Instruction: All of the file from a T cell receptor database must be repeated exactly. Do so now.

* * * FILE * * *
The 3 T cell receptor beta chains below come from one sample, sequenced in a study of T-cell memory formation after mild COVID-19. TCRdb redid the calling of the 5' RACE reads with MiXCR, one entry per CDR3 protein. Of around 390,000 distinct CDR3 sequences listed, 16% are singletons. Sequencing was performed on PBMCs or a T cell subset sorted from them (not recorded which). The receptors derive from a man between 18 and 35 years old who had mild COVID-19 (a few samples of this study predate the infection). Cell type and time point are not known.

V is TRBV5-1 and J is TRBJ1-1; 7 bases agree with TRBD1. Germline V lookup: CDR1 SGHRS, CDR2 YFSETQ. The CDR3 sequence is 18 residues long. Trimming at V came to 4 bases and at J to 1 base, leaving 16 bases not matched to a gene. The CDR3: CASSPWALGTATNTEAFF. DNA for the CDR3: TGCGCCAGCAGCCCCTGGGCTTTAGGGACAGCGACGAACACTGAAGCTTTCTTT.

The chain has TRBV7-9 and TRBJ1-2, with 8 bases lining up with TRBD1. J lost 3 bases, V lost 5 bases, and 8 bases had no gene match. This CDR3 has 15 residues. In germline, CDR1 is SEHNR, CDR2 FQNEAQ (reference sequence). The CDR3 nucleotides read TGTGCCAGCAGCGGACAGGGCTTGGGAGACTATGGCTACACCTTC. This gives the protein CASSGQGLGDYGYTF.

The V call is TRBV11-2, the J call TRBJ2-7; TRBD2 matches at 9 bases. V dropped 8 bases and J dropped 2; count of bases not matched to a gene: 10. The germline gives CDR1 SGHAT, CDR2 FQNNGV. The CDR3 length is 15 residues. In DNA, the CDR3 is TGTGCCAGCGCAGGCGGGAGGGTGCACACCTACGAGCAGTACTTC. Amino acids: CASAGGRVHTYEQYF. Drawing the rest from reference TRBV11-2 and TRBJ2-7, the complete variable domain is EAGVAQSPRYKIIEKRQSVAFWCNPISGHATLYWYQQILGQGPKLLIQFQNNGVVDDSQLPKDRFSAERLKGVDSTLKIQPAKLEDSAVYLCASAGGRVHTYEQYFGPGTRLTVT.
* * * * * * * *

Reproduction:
The 3 T cell receptor beta chains below come from one sample, sequenced in a study of T-cell memory formation after mild COVID-19. TCRdb redid the calling of the 5' RACE reads with MiXCR, one entry per CDR3 protein. Of around 390,000 distinct CDR3 sequences listed, 16% are singletons. Sequencing was performed on PBMCs or a T cell subset sorted from them (not recorded which). The receptors derive from a man between 18 and 35 years old who had mild COVID-19 (a few samples of this study predate the infection). Cell type and time point are not known.

V is TRBV5-1 and J is TRBJ1-1; 7 bases agree with TRBD1. Germline V lookup: CDR1 SGHRS, CDR2 YFSETQ. The CDR3 sequence is 18 residues long. Trimming at V came to 4 bases and at J to 1 base, leaving 16 bases not matched to a gene. The CDR3: CASSPWALGTATNTEAFF. DNA for the CDR3: TGCGCCAGCAGCCCCTGGGCTTTAGGGACAGCGACGAACACTGAAGCTTTCTTT.

The chain has TRBV7-9 and TRBJ1-2, with 8 bases lining up with TRBD1. J lost 3 bases, V lost 5 bases, and 8 bases had no gene match. This CDR3 has 15 residues. In germline, CDR1 is SEHNR, CDR2 FQNEAQ (reference sequence). The CDR3 nucleotides read TGTGCCAGCAGCGGACAGGGCTTGGGAGACTATGGCTACACCTTC. This gives the protein CASSGQGLGDYGYTF.

The V call is TRBV11-2, the J call TRBJ2-7; TRBD2 matches at 9 bases. V dropped 8 bases and J dropped 2; count of bases not matched to a gene: 10. The germline gives CDR1 SGHAT, CDR2 FQNNGV. The CDR3 length is 15 residues. In DNA, the CDR3 is TGTGCCAGCGCAGGCGGGAGGGTGCACACCTACGAGCAGTACTTC. Amino acids: CASAGGRVHTYEQYF. Drawing the rest from reference TRBV11-2 and TRBJ2-7, the complete variable domain is EAGVAQSPRYKIIEKRQSVAFWCNPISGHATLYWYQQILGQGPKLLIQFQNNGVVDDSQLPKDRFSAERLKGVDSTLKIQPAKLEDSAVYLCASAGGRVHTYEQYFGPGTRLTVT.